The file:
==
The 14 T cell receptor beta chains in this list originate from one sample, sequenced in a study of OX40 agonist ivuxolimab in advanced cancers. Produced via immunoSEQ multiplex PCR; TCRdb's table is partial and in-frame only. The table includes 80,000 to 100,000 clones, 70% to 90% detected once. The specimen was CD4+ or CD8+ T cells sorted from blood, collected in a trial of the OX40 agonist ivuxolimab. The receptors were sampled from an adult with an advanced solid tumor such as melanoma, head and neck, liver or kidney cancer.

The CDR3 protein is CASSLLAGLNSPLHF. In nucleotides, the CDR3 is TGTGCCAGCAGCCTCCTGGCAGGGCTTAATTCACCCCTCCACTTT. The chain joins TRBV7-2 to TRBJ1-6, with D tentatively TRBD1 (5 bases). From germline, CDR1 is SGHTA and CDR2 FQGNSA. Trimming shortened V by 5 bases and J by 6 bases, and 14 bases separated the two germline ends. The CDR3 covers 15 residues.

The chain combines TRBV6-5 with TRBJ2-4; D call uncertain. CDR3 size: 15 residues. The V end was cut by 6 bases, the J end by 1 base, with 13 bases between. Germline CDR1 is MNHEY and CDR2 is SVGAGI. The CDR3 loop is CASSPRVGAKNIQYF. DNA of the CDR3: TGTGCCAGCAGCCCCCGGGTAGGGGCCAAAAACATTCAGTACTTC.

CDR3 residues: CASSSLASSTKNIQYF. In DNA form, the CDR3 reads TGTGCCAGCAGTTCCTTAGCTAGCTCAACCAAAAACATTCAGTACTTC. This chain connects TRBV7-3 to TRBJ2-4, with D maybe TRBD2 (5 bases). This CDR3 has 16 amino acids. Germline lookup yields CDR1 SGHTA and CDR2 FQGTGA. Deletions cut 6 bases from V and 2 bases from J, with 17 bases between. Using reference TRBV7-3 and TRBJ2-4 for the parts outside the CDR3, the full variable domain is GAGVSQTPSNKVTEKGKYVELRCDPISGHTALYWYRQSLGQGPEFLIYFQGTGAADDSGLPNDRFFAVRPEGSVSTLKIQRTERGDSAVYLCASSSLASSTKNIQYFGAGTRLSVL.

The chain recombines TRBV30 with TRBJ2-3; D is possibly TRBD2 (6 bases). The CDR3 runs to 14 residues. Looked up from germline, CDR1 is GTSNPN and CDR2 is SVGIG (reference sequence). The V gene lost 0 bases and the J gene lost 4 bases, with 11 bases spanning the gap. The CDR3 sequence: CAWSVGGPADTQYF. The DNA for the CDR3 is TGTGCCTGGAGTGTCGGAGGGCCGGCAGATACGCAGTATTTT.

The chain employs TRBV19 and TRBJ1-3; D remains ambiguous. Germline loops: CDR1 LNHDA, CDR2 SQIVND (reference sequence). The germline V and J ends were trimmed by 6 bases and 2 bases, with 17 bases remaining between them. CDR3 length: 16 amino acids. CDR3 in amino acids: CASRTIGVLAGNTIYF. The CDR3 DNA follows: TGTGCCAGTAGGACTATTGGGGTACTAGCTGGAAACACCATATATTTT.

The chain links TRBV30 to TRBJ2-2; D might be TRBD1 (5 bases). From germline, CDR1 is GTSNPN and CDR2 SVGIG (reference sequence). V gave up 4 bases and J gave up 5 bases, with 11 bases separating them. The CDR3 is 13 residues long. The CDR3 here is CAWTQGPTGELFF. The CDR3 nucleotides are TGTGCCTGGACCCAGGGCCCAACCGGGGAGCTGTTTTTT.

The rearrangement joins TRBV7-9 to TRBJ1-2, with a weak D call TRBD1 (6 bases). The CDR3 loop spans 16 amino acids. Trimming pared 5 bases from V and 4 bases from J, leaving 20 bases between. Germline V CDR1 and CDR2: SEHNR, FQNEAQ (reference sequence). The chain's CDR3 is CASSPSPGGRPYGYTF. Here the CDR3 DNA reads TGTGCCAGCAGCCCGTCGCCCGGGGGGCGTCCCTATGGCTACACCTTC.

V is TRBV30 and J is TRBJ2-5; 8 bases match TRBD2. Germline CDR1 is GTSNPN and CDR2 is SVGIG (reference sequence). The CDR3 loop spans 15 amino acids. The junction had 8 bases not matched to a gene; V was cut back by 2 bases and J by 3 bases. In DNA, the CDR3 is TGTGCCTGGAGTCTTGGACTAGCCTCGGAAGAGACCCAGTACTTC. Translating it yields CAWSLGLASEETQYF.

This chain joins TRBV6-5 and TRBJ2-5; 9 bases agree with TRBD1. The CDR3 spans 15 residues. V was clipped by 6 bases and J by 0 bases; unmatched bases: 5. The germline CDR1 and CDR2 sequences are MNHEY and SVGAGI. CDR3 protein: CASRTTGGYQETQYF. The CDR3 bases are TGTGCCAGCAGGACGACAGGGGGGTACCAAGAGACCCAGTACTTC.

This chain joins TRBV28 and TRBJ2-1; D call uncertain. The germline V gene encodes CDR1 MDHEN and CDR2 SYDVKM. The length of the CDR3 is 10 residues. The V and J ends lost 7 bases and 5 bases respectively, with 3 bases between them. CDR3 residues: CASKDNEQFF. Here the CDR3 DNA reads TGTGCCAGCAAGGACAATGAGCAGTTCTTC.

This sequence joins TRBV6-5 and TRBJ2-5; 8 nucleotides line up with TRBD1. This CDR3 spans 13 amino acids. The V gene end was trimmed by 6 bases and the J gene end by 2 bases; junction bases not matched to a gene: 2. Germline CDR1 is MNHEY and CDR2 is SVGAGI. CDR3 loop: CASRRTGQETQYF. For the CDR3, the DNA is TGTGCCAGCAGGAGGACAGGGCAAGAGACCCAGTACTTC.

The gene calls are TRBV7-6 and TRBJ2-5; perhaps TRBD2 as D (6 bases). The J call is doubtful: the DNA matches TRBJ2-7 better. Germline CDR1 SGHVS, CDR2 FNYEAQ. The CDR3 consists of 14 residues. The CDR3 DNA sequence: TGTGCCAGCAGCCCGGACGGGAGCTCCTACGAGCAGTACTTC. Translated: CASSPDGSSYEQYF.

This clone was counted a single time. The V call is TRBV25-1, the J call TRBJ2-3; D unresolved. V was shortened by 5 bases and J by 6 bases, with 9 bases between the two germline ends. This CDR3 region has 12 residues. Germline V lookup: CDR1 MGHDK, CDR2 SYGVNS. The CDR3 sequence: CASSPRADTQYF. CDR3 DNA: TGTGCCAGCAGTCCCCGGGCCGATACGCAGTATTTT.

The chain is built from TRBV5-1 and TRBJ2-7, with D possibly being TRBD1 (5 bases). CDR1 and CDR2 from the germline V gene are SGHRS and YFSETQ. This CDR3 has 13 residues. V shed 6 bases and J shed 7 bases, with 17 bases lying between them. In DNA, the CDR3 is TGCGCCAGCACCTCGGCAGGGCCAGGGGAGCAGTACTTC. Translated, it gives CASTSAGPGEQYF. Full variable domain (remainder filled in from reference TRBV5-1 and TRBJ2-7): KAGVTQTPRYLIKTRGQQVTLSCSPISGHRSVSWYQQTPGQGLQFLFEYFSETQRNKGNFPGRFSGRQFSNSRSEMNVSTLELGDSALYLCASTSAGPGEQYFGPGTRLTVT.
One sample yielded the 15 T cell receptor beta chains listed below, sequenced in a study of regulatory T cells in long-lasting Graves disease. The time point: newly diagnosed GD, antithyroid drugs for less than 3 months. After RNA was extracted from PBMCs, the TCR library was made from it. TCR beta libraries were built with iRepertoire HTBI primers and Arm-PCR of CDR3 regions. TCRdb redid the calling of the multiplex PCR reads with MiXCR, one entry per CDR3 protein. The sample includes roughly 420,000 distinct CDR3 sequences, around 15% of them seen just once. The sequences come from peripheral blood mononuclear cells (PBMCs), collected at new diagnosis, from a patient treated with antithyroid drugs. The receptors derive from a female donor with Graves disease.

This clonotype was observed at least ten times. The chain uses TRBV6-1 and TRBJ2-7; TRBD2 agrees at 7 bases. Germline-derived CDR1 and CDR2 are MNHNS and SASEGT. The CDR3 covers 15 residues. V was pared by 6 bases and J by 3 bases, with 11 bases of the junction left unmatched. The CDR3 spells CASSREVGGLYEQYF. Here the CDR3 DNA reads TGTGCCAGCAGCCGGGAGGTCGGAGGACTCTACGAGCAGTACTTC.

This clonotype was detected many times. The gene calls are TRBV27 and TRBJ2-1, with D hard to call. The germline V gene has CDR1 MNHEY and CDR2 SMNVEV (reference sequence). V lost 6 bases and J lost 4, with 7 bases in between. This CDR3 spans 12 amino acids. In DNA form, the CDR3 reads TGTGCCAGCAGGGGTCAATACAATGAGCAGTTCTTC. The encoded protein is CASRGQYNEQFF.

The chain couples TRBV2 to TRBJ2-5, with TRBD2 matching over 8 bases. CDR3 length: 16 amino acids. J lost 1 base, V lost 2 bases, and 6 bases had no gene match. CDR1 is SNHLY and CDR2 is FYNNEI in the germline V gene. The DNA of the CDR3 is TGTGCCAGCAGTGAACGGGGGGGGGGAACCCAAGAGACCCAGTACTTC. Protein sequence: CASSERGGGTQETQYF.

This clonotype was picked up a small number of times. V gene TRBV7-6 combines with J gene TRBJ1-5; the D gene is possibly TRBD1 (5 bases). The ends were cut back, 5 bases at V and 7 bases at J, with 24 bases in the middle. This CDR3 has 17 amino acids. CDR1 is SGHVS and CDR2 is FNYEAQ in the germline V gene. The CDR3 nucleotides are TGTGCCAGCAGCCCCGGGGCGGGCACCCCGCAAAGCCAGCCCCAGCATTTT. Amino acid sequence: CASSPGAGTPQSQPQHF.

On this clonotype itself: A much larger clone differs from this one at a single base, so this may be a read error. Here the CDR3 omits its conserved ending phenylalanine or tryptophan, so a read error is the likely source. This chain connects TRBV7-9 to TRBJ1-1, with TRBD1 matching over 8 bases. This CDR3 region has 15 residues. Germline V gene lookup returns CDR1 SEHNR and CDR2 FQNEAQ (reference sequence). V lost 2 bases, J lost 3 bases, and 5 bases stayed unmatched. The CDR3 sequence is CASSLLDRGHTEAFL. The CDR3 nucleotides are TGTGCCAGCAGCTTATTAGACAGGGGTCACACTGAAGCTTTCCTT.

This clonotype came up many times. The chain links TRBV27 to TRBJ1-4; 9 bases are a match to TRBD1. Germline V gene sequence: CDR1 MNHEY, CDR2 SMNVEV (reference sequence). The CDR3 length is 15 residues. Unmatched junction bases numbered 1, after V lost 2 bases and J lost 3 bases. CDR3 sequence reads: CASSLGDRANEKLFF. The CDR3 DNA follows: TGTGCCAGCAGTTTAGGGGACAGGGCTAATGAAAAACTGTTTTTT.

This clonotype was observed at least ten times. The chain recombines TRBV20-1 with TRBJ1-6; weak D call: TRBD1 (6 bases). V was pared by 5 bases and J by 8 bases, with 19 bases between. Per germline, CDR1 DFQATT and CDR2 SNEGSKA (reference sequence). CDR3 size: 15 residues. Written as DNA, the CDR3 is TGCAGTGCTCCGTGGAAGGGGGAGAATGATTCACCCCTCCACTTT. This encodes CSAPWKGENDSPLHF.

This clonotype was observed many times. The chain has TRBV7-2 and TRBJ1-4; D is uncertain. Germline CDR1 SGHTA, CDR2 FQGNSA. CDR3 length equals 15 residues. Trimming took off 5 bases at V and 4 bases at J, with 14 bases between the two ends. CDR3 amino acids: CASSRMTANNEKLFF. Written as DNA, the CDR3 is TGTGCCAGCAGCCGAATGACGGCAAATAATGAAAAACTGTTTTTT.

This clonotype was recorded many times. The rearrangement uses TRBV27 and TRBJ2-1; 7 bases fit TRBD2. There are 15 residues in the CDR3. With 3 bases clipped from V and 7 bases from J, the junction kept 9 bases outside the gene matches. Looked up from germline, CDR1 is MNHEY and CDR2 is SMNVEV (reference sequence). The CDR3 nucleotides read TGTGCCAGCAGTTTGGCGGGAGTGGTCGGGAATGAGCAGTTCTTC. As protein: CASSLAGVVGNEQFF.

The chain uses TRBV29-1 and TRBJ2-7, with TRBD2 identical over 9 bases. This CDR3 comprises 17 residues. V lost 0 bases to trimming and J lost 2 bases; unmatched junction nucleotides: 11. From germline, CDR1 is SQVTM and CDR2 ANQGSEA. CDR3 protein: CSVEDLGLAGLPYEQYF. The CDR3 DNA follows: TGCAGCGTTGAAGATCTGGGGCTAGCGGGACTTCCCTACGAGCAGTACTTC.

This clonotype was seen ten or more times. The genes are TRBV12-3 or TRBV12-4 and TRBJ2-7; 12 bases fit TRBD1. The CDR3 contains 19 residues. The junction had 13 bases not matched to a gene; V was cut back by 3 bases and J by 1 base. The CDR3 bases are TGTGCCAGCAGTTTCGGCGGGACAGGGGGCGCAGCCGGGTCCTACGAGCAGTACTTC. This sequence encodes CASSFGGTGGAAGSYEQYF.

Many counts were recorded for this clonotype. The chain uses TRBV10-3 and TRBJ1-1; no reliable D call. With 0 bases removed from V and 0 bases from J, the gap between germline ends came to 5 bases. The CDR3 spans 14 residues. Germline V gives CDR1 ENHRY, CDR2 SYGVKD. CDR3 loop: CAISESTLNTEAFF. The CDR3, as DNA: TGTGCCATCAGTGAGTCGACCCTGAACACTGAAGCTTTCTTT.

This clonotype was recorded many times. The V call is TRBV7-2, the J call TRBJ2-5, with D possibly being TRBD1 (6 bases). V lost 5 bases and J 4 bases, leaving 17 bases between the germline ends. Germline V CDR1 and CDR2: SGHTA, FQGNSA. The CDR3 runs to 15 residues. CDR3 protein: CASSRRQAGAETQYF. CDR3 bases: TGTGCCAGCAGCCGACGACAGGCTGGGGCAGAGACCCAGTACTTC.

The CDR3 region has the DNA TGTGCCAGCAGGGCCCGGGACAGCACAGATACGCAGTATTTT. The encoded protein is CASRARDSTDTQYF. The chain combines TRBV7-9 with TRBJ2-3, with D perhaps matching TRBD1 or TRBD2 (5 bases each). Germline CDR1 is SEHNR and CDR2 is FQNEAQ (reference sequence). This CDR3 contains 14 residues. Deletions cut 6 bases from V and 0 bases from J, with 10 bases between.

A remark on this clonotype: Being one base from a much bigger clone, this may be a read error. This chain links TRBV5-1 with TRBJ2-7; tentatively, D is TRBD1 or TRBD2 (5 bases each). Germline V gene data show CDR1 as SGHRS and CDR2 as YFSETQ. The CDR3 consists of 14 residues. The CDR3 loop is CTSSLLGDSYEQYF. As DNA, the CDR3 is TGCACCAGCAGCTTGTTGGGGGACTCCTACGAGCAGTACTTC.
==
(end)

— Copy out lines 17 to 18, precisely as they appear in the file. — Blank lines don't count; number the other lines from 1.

This clonotype was observed at least ten times. The chain uses TRBV6-1 and TRBJ2-7; TRBD2 agrees at 7 bases. Germline-derived CDR1 and CDR2 are MNHNS and SASEGT. The CDR3 covers 15 residues. V was pared by 6 bases and J by 3 bases, with 11 bases of the junction left unmatched. The CDR3 spells CASSREVGGLYEQYF. Here the CDR3 DNA reads TGTGCCAGCAGCCGGGAGGTCGGAGGACTCTACGAGCAGTACTTC.

This clonotype was detected many times. The gene calls are TRBV27 and TRBJ2-1, with D hard to call. The germline V gene has CDR1 MNHEY and CDR2 SMNVEV (reference sequence). V lost 6 bases and J lost 4, with 7 bases in between. This CDR3 spans 12 amino acids. In DNA form, the CDR3 reads TGTGCCAGCAGGGGTCAATACAATGAGCAGTTCTTC. The encoded protein is CASRGQYNEQFF.